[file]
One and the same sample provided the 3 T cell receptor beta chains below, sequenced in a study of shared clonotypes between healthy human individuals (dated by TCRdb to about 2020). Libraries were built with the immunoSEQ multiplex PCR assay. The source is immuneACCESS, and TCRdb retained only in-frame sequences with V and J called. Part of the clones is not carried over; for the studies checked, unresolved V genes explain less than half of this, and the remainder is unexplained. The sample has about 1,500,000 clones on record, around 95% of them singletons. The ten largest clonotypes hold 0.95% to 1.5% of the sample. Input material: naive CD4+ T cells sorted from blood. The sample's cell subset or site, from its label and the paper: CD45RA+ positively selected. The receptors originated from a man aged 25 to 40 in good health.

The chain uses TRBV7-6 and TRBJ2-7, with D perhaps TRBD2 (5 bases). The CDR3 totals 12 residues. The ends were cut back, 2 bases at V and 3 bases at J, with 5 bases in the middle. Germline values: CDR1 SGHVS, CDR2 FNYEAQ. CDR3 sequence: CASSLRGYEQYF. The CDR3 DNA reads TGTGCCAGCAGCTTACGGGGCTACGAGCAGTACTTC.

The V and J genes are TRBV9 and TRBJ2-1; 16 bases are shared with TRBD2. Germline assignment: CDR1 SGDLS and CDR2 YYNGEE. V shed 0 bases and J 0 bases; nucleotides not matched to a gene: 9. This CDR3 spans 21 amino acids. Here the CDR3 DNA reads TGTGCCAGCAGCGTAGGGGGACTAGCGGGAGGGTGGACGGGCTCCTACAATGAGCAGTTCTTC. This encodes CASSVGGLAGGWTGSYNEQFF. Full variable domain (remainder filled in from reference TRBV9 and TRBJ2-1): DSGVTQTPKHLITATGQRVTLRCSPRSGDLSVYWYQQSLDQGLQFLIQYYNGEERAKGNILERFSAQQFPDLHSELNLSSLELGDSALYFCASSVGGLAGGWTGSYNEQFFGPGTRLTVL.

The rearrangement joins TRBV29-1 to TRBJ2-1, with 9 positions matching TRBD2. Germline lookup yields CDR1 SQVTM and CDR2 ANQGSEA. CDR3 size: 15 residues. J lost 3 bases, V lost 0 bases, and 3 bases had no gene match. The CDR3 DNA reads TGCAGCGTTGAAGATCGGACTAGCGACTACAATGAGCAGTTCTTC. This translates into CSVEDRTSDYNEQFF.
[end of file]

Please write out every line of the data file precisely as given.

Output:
One and the same sample provided the 3 T cell receptor beta chains below, sequenced in a study of shared clonotypes between healthy human individuals (dated by TCRdb to about 2020). Libraries were built with the immunoSEQ multiplex PCR assay. The source is immuneACCESS, and TCRdb retained only in-frame sequences with V and J called. Part of the clones is not carried over; for the studies checked, unresolved V genes explain less than half of this, and the remainder is unexplained. The sample has about 1,500,000 clones on record, around 95% of them singletons. The ten largest clonotypes hold 0.95% to 1.5% of the sample. Input material: naive CD4+ T cells sorted from blood. The sample's cell subset or site, from its label and the paper: CD45RA+ positively selected. The receptors originated from a man aged 25 to 40 in good health.

The chain uses TRBV7-6 and TRBJ2-7, with D perhaps TRBD2 (5 bases). The CDR3 totals 12 residues. The ends were cut back, 2 bases at V and 3 bases at J, with 5 bases in the middle. Germline values: CDR1 SGHVS, CDR2 FNYEAQ. CDR3 sequence: CASSLRGYEQYF. The CDR3 DNA reads TGTGCCAGCAGCTTACGGGGCTACGAGCAGTACTTC.

The V and J genes are TRBV9 and TRBJ2-1; 16 bases are shared with TRBD2. Germline assignment: CDR1 SGDLS and CDR2 YYNGEE. V shed 0 bases and J 0 bases; nucleotides not matched to a gene: 9. This CDR3 spans 21 amino acids. Here the CDR3 DNA reads TGTGCCAGCAGCGTAGGGGGACTAGCGGGAGGGTGGACGGGCTCCTACAATGAGCAGTTCTTC. This encodes CASSVGGLAGGWTGSYNEQFF. Full variable domain (remainder filled in from reference TRBV9 and TRBJ2-1): DSGVTQTPKHLITATGQRVTLRCSPRSGDLSVYWYQQSLDQGLQFLIQYYNGEERAKGNILERFSAQQFPDLHSELNLSSLELGDSALYFCASSVGGLAGGWTGSYNEQFFGPGTRLTVL.

The rearrangement joins TRBV29-1 to TRBJ2-1, with 9 positions matching TRBD2. Germline lookup yields CDR1 SQVTM and CDR2 ANQGSEA. CDR3 size: 15 residues. J lost 3 bases, V lost 0 bases, and 3 bases had no gene match. The CDR3 DNA reads TGCAGCGTTGAAGATCGGACTAGCGACTACAATGAGCAGTTCTTC. This translates into CSVEDRTSDYNEQFF.